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Nazi architecture

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A model of Adolf Hitler's plan for Germania (Berlin) formulated under the direction of Albert Speer, looking north toward the Volkshalle at the top of the frame
Former Ministry of Aviation in Berlin
Lower Silesian Province Office in Wrocław (former Breslau)
Haus der Kunst art museum in Munich

Nazi architecture is the architecture promoted by Adolf Hitler and the Nazi regime from 1933 until its fall in 1945, connected with urban planning in Nazi Germany. It is characterized by three forms: a stripped neoclassicism, typified by the designs of Albert Speer; a vernacular style that drew inspiration from traditional rural architecture, especially alpine; and a utilitarian style followed for major infrastructure projects and industrial or military complexes. Nazi ideology took a pluralist attitude to architecture; however, Hitler himself believed that form follows function and wrote against "stupid imitations of the past".[1]

While similar to Classicism, the official Nazi style is distinguished by the impression it leaves on viewers. Architectural style was used by the Nazis to deliver and enforce their ideology. Formal elements like flat roofs, horizontal extension, uniformity, and the lack of decor created "an impression of simplicity, uniformity, monumentality, solidity and eternity," which is how the Nazi Party wanted to appear.[2]

Greek and Roman influence could also be seen in Nazi architecture and typography, as they drew inspiration from monumental architecture of ancient Rome and Greece to create a sense of power. The Nazis also shut down the Bauhaus movement, which emphasized functionalism and simplicity.

The Nazi regime also staged several "Degenerate Art" exhibitions to condemn modern art as harmful to German culture. This led to the persecution of many artists and architects, including members of the Bauhaus movement.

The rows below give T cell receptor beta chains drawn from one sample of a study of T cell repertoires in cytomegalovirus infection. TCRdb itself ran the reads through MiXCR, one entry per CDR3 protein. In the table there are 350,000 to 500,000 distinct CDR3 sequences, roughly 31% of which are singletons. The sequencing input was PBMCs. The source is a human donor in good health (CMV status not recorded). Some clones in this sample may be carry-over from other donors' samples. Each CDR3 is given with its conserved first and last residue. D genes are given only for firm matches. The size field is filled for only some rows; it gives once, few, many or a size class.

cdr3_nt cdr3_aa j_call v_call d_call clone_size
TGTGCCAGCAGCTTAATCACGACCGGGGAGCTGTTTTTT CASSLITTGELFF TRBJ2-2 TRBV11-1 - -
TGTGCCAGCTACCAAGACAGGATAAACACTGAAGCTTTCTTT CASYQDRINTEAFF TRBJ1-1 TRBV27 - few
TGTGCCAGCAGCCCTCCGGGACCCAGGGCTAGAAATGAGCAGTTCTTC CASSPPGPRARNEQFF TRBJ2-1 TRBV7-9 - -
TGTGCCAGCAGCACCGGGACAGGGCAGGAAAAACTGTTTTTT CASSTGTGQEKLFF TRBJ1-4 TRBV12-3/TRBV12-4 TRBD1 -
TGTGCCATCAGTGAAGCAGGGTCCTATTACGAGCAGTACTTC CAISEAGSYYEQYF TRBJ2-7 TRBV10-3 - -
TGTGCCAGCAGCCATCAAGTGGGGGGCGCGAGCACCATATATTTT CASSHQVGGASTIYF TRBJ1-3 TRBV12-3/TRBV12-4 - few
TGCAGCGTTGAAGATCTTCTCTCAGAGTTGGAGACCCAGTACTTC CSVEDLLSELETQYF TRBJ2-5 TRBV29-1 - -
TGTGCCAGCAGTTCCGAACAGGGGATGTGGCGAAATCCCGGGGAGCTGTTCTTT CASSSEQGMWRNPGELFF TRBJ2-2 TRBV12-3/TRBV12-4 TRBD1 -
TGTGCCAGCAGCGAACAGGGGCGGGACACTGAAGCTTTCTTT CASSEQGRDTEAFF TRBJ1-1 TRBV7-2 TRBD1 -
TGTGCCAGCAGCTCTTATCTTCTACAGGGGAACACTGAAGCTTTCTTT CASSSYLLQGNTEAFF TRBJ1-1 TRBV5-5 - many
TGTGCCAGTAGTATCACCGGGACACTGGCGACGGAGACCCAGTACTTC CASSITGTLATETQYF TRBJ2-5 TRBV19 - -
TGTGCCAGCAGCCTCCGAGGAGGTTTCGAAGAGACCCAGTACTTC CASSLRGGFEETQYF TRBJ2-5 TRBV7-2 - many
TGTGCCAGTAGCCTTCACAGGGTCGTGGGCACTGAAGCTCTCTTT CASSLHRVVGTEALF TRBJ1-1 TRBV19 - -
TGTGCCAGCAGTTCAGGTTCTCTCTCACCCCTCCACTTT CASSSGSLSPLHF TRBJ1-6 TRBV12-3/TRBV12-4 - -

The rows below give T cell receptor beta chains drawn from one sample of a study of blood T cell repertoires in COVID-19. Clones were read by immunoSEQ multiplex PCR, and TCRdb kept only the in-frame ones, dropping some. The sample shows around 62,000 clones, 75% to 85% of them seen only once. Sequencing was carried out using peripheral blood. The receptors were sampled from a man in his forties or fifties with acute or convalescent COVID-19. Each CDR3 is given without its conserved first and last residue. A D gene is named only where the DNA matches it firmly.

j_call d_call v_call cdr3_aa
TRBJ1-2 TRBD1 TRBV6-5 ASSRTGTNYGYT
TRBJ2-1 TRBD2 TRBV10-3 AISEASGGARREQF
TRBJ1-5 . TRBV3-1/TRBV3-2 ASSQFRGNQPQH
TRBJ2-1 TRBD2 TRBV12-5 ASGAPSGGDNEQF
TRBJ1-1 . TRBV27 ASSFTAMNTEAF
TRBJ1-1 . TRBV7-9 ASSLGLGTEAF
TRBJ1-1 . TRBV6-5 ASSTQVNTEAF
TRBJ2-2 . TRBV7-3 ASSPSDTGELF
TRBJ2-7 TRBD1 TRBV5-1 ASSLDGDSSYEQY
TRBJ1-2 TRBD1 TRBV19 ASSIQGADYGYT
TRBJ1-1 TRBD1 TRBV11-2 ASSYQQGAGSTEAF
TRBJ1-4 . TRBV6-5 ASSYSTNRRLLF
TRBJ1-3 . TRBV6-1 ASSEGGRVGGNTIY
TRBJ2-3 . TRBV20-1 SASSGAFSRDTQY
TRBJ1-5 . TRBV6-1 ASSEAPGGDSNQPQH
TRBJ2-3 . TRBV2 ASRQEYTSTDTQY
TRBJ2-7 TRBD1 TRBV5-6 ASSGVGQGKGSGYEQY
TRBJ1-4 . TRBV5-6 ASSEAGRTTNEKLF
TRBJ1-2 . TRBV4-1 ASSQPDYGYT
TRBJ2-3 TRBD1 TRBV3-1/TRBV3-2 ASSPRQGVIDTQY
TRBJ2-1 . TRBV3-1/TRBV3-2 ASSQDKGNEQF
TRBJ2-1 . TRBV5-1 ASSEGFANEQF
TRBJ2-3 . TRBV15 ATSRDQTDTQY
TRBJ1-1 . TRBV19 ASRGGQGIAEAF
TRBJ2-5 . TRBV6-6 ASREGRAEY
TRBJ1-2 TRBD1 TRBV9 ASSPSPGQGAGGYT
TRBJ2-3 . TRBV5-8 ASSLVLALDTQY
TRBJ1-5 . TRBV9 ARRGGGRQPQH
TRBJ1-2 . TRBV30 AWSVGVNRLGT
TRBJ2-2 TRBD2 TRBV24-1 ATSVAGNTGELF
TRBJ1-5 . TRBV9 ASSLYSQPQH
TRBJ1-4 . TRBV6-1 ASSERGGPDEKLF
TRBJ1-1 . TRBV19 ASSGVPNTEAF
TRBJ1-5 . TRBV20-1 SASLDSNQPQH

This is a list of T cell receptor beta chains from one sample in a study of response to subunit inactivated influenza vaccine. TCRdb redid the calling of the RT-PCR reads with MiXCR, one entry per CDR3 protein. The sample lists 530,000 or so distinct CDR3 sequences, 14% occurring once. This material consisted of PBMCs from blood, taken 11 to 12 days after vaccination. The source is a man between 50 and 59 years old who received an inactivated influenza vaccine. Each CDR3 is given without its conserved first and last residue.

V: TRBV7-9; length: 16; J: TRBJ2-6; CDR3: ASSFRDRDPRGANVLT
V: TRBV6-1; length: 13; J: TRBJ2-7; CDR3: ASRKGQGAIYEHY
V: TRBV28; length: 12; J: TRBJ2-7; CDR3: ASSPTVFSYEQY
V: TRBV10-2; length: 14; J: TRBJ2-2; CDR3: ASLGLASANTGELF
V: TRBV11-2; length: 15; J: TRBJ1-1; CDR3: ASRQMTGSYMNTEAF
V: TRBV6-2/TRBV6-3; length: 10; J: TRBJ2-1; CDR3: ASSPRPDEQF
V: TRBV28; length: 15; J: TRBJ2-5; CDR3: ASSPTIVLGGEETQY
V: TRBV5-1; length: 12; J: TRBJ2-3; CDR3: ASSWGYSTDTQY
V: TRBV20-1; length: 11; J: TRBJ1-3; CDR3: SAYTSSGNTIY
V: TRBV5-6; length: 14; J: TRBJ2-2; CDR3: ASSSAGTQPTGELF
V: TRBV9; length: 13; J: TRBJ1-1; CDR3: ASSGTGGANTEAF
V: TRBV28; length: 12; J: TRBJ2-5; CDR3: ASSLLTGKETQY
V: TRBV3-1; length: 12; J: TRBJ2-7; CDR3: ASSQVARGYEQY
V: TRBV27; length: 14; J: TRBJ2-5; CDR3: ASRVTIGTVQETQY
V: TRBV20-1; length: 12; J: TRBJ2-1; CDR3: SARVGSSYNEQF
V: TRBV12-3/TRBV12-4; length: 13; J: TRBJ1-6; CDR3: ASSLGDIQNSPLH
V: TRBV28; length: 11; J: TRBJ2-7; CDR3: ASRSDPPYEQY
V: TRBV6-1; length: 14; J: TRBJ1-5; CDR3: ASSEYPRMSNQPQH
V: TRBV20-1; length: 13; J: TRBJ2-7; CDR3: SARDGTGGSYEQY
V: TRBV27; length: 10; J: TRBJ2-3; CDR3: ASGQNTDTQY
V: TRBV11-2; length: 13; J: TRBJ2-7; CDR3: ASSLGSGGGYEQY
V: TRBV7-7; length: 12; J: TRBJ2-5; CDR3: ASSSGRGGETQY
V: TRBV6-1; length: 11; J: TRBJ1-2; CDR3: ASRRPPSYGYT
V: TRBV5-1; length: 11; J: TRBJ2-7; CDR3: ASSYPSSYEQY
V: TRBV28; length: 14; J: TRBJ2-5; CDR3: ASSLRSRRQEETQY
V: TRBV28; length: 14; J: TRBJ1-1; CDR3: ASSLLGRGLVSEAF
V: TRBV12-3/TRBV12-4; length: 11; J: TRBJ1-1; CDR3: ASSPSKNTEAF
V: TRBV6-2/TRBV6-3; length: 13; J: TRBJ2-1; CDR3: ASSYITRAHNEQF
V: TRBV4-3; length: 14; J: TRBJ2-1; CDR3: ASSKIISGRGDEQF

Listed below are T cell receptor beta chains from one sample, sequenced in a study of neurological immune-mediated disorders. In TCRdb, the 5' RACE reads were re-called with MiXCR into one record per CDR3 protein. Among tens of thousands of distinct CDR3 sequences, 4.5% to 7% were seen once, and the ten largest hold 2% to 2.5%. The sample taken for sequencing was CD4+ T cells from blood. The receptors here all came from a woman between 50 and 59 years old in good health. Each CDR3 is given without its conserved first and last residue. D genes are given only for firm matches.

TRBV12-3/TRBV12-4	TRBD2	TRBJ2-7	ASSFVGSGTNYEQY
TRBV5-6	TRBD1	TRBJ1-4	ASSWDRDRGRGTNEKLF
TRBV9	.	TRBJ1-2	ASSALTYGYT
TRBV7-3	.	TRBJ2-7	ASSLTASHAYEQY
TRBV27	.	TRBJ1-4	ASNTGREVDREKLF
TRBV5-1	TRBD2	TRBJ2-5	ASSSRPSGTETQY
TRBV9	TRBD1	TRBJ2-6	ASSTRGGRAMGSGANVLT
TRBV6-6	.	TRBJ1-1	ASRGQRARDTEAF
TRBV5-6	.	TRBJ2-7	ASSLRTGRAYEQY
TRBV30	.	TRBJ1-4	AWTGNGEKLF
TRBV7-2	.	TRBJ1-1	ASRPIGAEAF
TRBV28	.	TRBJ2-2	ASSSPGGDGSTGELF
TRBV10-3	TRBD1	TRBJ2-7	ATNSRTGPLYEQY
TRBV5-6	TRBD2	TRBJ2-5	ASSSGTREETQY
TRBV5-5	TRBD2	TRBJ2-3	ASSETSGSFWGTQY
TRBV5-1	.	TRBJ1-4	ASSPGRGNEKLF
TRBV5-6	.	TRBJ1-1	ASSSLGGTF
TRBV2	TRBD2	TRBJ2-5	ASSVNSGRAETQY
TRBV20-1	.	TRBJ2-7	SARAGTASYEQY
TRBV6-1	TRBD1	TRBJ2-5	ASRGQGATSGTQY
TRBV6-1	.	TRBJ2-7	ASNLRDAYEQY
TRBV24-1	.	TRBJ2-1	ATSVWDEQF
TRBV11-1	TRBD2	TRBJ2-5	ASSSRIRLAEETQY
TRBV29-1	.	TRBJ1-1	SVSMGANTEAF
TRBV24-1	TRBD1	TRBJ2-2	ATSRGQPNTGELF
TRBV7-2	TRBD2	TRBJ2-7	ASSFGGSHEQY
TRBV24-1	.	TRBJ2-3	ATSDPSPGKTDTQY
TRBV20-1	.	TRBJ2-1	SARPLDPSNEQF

The Volkswagen was also a product of Nazi architecture and industrial design. Hitler commissioned Ferdinand Porsche[3] to design a "people's car" that was supposed to be affordable and accessible to all Germans, which resulted in the creation of the Volkswagen Beetle.

Adlerhorst bunker complex looked like a collection of Fachwerk (half-timbered) cottages. Seven buildings in the style of Franconian half-timbered houses were constructed in Nuremberg in 1939 and 1940.[4]

German Jewish architects were banned, e.g. Erich Mendelsohn and Julius Posener emigrated in 1933.

Forced labor[edit]

The construction of new buildings served other purposes beyond reaffirming Nazi ideology. In Flossenbürg and elsewhere, the Schutzstaffel built forced-labor camps where prisoners of the Third Reich were forced to mine stone and make bricks, much of which went directly to Albert Speer for use in his rebuilding of Berlin and other projects in Germany. These new buildings were also built by forced-laborers. Working conditions were harsh, and many laborers died. This process of mining and construction allowed Nazis to fulfill political and economic goals simultaneously while creating buildings that fulfilled ideological expression goals.[5]

Greek and Roman influence[edit]

Unbuilt Volkshalle

Hitler was fascinated by the Roman empire and its architecture, which he imitated with a stripped-down style called "starved neo-Classicism." In 1934, he put Albert Speer in charge of building construction and began an ambitious program to create massive public buildings, including a Führermuseum in Linz, Austria. Hitler had a long-standing vision for a monumental Volkshalle or Grosse Halle, and Speer created a design for a building that would dwarf any structure in existence at the time, with a seating capacity of 180,000 and a dome 16 times larger than that of St. Peter's Basilica in Rome. The building was meant to inspire awe and emphasize the power of the Nazi state, rather than any spiritual or religious sentiment unlike Roman or Greek buildings.[6]


Example of Nazi style typography

The Nazis wanted to bring all aspects of society together under a process called Gleichschaltung. It began immediately after the Nazis came into power. They used propaganda, censorship, and mass rallies to enforce their message. The new typography was inspired by Classical Roman Imperial letterforms, which was Hitler's own preference.[7]

Welthauptstadt Germania[edit]

KZ Mauthausen gate

The crowning achievement of this movement was to be Welthauptstadt Germania, the projected renewal of the German capital Berlin following the Nazis' presumed victory of World War II.[8] Speer, who oversaw the project, produced most of the plans for the new city. Only a small portion of the "World Capital" was ever built between 1937 and 1943. The plan's core features included the creation of a great neoclassical city based on an east–west axis with the Berlin Victory Column at its centre. Major Nazi buildings like the Reichstag or the Große Halle (never built) would adjoin wide boulevards. A great number of historic buildings in the city were demolished in the planned construction zones. However, with defeat of the Third Reich, the work was never started.